US economic momentum continues to print at a modestly positive level through the end of July, based on a markets-based estimate of macro conditions. The Macro-Markets Risk Index (MMRI) closed at +5.9% yesterday (July 30). The current level is in the lower range for the past year, although MMRI remains comfortably above zero, which implies that business-cycle risk remains relatively low. A decline below 0% in MMRI would indicate that recession risk is elevated while readings above 0% imply that the economy will expand in the near-term future. Analyzing market-price data in the financial and commodities markets with a probit model also suggests that macro risk is low.
Let’s take a closer look at the numbers, starting with MMRI, which represents a subset of the Economic Trend & Momentum indices (ETI and EMI), a pair of benchmarks that track the economy’s broad trend for signs of major turning points in the business cycle via a diversified set of indicators. (For details about ETI and EMI, see my book on monitoring the business cycle.) Analyzing the market-price components separately offers a real-time approximation of macro conditions, according to the “wisdom of the crowd.” Why look to the financial and commodity markets for insight into the economic trend? Timely signals. Conventional economic reports are published with a time lag. MMRI is intended for use as a supplement for developing real-time perspective until a complete data set is published for updating the monthly economic profile.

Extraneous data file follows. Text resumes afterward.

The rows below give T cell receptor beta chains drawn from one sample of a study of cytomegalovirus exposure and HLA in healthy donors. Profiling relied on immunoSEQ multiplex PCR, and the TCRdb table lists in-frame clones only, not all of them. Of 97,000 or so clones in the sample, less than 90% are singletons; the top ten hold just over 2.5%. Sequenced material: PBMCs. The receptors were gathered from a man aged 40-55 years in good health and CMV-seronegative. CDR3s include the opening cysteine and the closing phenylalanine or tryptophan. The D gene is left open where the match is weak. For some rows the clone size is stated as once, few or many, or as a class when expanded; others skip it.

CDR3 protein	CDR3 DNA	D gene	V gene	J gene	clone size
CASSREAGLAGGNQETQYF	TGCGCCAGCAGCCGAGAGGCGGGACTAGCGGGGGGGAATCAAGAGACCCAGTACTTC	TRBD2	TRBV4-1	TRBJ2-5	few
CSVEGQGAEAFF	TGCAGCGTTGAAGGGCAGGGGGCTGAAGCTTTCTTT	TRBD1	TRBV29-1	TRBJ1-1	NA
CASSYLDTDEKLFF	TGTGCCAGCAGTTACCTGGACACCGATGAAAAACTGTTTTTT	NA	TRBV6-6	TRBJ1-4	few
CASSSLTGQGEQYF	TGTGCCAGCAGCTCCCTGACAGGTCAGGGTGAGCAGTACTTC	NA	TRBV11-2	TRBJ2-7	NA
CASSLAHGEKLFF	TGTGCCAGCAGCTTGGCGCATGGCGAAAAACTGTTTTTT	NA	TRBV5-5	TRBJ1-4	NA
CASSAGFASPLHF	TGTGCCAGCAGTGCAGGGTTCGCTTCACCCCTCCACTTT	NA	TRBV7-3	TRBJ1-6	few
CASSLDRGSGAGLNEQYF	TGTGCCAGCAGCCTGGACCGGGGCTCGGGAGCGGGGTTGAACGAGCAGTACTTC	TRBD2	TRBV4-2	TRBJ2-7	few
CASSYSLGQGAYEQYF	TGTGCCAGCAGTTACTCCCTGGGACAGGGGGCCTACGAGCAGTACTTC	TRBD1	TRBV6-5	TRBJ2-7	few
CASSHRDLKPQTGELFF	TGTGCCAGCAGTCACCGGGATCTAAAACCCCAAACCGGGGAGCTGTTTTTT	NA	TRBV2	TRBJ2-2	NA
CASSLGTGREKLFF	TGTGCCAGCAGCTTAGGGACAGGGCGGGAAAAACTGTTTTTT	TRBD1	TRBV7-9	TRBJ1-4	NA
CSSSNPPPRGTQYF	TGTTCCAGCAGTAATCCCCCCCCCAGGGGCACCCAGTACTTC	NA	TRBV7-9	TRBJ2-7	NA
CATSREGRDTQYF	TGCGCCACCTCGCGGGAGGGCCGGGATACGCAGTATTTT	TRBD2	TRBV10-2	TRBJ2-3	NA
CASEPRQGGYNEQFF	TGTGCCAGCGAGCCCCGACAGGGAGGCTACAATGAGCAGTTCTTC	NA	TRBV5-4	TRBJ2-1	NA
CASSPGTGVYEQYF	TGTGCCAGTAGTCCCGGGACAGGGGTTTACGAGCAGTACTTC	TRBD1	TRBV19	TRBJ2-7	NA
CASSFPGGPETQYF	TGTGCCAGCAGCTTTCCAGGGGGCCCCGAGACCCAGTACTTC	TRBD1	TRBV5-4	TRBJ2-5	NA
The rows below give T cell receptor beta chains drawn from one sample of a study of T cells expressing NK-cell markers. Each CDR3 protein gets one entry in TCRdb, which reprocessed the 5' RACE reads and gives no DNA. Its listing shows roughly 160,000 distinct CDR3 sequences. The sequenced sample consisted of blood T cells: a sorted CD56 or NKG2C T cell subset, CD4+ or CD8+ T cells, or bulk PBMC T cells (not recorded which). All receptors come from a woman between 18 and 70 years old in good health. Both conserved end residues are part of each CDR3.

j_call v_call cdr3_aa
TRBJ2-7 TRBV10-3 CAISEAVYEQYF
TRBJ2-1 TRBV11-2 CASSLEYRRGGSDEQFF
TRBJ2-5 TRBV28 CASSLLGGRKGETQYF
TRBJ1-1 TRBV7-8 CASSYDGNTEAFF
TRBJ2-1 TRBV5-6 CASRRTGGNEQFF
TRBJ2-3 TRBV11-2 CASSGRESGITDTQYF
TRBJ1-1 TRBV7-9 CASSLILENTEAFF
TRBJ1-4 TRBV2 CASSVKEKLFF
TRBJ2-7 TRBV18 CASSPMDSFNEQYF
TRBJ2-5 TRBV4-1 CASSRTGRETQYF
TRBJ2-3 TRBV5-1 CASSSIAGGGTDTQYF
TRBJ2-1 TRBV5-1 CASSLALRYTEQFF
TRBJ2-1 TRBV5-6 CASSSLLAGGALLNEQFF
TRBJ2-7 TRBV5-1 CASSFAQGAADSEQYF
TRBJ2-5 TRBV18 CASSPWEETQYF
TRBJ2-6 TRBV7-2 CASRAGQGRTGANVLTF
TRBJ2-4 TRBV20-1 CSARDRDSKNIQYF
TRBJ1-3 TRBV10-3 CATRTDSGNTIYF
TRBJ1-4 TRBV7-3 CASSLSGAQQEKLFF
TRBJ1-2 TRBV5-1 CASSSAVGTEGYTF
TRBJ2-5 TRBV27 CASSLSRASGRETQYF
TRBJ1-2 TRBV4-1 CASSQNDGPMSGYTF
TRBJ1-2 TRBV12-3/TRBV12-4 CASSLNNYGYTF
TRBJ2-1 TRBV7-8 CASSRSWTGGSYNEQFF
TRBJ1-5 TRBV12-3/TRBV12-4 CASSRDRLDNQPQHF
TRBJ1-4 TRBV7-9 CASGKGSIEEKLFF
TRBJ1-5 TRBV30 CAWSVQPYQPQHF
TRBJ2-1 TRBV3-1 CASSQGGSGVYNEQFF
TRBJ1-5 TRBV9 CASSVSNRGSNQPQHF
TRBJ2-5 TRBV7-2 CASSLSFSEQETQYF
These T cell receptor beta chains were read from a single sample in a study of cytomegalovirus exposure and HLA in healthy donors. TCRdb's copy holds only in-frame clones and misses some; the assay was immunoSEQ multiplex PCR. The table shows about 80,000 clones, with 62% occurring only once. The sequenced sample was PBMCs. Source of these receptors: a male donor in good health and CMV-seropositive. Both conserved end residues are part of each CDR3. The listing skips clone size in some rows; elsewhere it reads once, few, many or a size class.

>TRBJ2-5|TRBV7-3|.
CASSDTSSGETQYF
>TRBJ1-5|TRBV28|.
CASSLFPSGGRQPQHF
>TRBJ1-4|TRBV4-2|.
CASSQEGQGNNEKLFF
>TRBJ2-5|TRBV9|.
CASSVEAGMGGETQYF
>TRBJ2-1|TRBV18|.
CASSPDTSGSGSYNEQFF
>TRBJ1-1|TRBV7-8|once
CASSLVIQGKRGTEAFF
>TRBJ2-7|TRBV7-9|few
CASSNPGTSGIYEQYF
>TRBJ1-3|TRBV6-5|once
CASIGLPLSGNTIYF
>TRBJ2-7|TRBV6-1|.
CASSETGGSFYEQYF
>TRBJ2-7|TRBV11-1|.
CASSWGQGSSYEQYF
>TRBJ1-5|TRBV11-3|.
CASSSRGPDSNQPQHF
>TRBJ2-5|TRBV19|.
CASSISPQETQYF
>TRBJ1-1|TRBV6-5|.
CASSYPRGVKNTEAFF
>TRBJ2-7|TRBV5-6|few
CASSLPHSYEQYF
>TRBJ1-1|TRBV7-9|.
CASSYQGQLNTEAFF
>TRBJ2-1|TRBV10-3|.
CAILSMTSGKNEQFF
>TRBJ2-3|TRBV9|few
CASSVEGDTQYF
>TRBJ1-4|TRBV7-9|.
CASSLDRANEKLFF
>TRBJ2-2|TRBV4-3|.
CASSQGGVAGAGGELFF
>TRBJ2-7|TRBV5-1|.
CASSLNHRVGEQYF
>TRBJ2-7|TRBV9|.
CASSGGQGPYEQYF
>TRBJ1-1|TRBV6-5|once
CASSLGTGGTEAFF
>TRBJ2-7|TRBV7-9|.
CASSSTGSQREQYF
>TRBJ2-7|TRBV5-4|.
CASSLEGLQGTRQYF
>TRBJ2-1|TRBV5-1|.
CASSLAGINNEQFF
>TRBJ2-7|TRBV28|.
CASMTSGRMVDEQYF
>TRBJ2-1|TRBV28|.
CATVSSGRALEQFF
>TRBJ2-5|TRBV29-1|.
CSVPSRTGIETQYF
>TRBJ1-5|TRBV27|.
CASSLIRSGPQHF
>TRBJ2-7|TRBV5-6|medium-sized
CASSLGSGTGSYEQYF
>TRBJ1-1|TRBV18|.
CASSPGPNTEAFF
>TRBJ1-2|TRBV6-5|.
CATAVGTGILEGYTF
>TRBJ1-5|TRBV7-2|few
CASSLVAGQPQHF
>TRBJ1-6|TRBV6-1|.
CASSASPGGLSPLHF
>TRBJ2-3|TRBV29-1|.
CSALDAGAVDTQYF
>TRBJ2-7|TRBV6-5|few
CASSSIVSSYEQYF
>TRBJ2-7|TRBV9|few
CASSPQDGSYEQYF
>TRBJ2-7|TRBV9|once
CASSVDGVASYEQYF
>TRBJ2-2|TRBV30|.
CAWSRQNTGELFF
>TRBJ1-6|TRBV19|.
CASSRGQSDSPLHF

MMRI measures the daily median change of four indicators based on the following calculations;
• US stocks (S&P 500), 250-trading day % change
• Credit spread (BofA ML US High Yield Master II Option-Adjusted Spread), inverted 250-trading day % change
• Treasury yield curve (10-yr Treasury yield less 3-month T-bill yield)
• Oil prices (iPath S&P GSCI Crude Oil Total Return Index ETN (OIL)), inverted 250-trading day % change
Here’s how MMRI compares on a daily basis since August 2007:
The next chart shows the daily values for MMRI over the last 12 months:
For another real-time approximation of recession risk, let’s analyze market prices through the prism of a probit model. The current estimate also points to continued growth. The probability that an NBER-defined recession has started for the US is quite low at present, around 5%, as of July 30. This estimate is based on a probit model that crunches the numbers on four data sets: the US stock market (S&P 500); the Treasury yield curve (10-year yield less the 3-month T-bill yield); the credit spread (BAA-rated bond yield less AAA yield); and spot crude oil prices (based on the US benchmark, West Texas Intermediate). For details, see this summary.